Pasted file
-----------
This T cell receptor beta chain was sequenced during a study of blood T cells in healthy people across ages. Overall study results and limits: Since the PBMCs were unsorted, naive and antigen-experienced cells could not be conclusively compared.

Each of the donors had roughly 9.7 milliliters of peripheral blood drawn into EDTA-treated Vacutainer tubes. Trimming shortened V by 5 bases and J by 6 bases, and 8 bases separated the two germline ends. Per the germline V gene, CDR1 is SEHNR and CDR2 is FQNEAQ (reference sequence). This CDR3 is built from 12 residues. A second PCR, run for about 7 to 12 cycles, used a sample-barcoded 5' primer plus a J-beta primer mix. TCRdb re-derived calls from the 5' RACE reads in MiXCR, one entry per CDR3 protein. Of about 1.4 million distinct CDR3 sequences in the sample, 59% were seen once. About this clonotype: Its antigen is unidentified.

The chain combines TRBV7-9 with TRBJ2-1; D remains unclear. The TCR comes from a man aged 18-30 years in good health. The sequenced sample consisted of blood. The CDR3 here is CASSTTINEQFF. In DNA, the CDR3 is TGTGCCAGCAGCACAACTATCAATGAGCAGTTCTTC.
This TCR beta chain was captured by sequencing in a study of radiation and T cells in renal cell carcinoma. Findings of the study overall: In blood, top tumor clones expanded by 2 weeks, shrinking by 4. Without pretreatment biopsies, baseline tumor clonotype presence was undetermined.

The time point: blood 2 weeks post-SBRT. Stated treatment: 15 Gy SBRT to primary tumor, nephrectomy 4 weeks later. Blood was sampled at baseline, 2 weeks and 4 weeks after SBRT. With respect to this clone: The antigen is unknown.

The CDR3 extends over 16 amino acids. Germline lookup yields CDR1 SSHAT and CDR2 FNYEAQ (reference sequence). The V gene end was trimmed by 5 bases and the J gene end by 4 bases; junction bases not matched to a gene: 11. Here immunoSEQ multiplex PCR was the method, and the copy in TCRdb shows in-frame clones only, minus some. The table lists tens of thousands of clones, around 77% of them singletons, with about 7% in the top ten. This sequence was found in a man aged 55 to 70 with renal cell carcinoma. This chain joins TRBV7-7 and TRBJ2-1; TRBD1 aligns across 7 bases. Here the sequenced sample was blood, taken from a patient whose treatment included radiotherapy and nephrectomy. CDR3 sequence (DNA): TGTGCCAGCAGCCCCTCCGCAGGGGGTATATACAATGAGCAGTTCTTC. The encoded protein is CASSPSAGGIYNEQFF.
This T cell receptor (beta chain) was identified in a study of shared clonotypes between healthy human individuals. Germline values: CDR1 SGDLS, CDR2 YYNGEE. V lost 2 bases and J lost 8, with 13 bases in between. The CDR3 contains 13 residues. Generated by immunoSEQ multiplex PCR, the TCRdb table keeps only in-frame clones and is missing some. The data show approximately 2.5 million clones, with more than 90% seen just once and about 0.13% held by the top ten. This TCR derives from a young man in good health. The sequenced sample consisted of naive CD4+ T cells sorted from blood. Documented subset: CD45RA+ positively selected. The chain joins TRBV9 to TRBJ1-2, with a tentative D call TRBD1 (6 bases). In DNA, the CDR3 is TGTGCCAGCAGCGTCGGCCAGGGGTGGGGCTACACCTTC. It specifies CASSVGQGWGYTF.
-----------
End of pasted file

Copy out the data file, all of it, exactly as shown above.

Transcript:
This T cell receptor beta chain was sequenced during a study of blood T cells in healthy people across ages. Overall study results and limits: Since the PBMCs were unsorted, naive and antigen-experienced cells could not be conclusively compared.

Each of the donors had roughly 9.7 milliliters of peripheral blood drawn into EDTA-treated Vacutainer tubes. Trimming shortened V by 5 bases and J by 6 bases, and 8 bases separated the two germline ends. Per the germline V gene, CDR1 is SEHNR and CDR2 is FQNEAQ (reference sequence). This CDR3 is built from 12 residues. A second PCR, run for about 7 to 12 cycles, used a sample-barcoded 5' primer plus a J-beta primer mix. TCRdb re-derived calls from the 5' RACE reads in MiXCR, one entry per CDR3 protein. Of about 1.4 million distinct CDR3 sequences in the sample, 59% were seen once. About this clonotype: Its antigen is unidentified.

The chain combines TRBV7-9 with TRBJ2-1; D remains unclear. The TCR comes from a man aged 18-30 years in good health. The sequenced sample consisted of blood. The CDR3 here is CASSTTINEQFF. In DNA, the CDR3 is TGTGCCAGCAGCACAACTATCAATGAGCAGTTCTTC.
This TCR beta chain was captured by sequencing in a study of radiation and T cells in renal cell carcinoma. Findings of the study overall: In blood, top tumor clones expanded by 2 weeks, shrinking by 4. Without pretreatment biopsies, baseline tumor clonotype presence was undetermined.

The time point: blood 2 weeks post-SBRT. Stated treatment: 15 Gy SBRT to primary tumor, nephrectomy 4 weeks later. Blood was sampled at baseline, 2 weeks and 4 weeks after SBRT. With respect to this clone: The antigen is unknown.

The CDR3 extends over 16 amino acids. Germline lookup yields CDR1 SSHAT and CDR2 FNYEAQ (reference sequence). The V gene end was trimmed by 5 bases and the J gene end by 4 bases; junction bases not matched to a gene: 11. Here immunoSEQ multiplex PCR was the method, and the copy in TCRdb shows in-frame clones only, minus some. The table lists tens of thousands of clones, around 77% of them singletons, with about 7% in the top ten. This sequence was found in a man aged 55 to 70 with renal cell carcinoma. This chain joins TRBV7-7 and TRBJ2-1; TRBD1 aligns across 7 bases. Here the sequenced sample was blood, taken from a patient whose treatment included radiotherapy and nephrectomy. CDR3 sequence (DNA): TGTGCCAGCAGCCCCTCCGCAGGGGGTATATACAATGAGCAGTTCTTC. The encoded protein is CASSPSAGGIYNEQFF.
This T cell receptor (beta chain) was identified in a study of shared clonotypes between healthy human individuals. Germline values: CDR1 SGDLS, CDR2 YYNGEE. V lost 2 bases and J lost 8, with 13 bases in between. The CDR3 contains 13 residues. Generated by immunoSEQ multiplex PCR, the TCRdb table keeps only in-frame clones and is missing some. The data show approximately 2.5 million clones, with more than 90% seen just once and about 0.13% held by the top ten. This TCR derives from a young man in good health. The sequenced sample consisted of naive CD4+ T cells sorted from blood. Documented subset: CD45RA+ positively selected. The chain joins TRBV9 to TRBJ1-2, with a tentative D call TRBD1 (6 bases). In DNA, the CDR3 is TGTGCCAGCAGCGTCGGCCAGGGGTGGGGCTACACCTTC. It specifies CASSVGQGWGYTF.